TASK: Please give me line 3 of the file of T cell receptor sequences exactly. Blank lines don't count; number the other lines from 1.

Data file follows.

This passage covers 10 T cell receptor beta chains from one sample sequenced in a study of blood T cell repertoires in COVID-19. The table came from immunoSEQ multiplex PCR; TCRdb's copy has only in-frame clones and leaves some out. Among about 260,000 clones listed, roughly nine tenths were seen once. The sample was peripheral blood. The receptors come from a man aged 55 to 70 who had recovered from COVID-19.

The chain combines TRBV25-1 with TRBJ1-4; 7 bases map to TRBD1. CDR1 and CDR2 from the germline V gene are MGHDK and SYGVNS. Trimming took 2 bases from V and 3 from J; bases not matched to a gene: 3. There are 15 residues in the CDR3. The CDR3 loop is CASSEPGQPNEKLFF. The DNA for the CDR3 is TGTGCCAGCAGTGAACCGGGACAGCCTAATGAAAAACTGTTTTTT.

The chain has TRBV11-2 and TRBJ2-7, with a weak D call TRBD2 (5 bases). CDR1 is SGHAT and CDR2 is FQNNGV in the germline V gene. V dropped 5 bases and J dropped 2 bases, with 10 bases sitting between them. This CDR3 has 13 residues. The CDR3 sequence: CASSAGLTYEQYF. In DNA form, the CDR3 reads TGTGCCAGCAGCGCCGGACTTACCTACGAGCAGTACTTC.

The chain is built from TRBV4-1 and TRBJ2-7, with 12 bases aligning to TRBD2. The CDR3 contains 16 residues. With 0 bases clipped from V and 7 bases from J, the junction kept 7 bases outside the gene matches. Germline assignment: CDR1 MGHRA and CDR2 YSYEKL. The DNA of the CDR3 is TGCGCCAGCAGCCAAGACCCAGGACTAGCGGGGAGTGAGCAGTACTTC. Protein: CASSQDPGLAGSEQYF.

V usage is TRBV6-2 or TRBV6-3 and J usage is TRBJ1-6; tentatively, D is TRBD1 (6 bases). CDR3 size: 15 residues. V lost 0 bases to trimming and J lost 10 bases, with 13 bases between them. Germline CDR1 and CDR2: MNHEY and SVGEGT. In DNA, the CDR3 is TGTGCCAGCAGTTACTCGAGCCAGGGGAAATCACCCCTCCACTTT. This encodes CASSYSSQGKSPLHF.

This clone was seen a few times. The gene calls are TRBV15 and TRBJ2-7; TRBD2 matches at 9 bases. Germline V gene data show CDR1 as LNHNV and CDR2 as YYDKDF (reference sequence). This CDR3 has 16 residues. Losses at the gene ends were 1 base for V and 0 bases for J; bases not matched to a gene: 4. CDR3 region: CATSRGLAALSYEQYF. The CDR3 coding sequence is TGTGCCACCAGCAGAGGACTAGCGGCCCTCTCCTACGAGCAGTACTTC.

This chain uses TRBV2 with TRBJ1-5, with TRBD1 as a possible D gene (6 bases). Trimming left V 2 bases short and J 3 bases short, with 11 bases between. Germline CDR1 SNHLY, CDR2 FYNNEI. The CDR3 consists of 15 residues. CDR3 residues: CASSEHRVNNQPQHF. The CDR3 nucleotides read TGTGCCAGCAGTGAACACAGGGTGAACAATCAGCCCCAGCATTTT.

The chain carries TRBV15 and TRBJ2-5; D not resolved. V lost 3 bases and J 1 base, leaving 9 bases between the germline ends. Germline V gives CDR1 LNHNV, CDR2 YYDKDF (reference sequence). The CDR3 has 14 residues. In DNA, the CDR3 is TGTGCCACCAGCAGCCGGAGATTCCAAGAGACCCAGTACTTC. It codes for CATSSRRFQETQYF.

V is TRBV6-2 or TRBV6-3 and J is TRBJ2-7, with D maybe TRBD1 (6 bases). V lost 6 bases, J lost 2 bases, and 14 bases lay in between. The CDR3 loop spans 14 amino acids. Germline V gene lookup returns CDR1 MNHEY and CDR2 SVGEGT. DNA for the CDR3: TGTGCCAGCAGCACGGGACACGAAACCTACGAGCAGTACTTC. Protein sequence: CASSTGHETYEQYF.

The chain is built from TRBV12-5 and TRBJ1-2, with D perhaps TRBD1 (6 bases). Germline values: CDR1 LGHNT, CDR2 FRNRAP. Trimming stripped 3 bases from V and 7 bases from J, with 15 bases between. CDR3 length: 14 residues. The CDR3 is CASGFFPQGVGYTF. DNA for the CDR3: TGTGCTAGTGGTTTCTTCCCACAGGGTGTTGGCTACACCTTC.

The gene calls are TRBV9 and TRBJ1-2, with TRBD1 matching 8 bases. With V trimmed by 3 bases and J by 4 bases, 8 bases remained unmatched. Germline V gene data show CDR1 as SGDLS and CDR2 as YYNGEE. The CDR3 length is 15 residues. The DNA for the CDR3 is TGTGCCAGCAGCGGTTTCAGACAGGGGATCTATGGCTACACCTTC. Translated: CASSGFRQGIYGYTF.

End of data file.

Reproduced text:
The chain has TRBV11-2 and TRBJ2-7, with a weak D call TRBD2 (5 bases). CDR1 is SGHAT and CDR2 is FQNNGV in the germline V gene. V dropped 5 bases and J dropped 2 bases, with 10 bases sitting between them. This CDR3 has 13 residues. The CDR3 sequence: CASSAGLTYEQYF. In DNA form, the CDR3 reads TGTGCCAGCAGCGCCGGACTTACCTACGAGCAGTACTTC.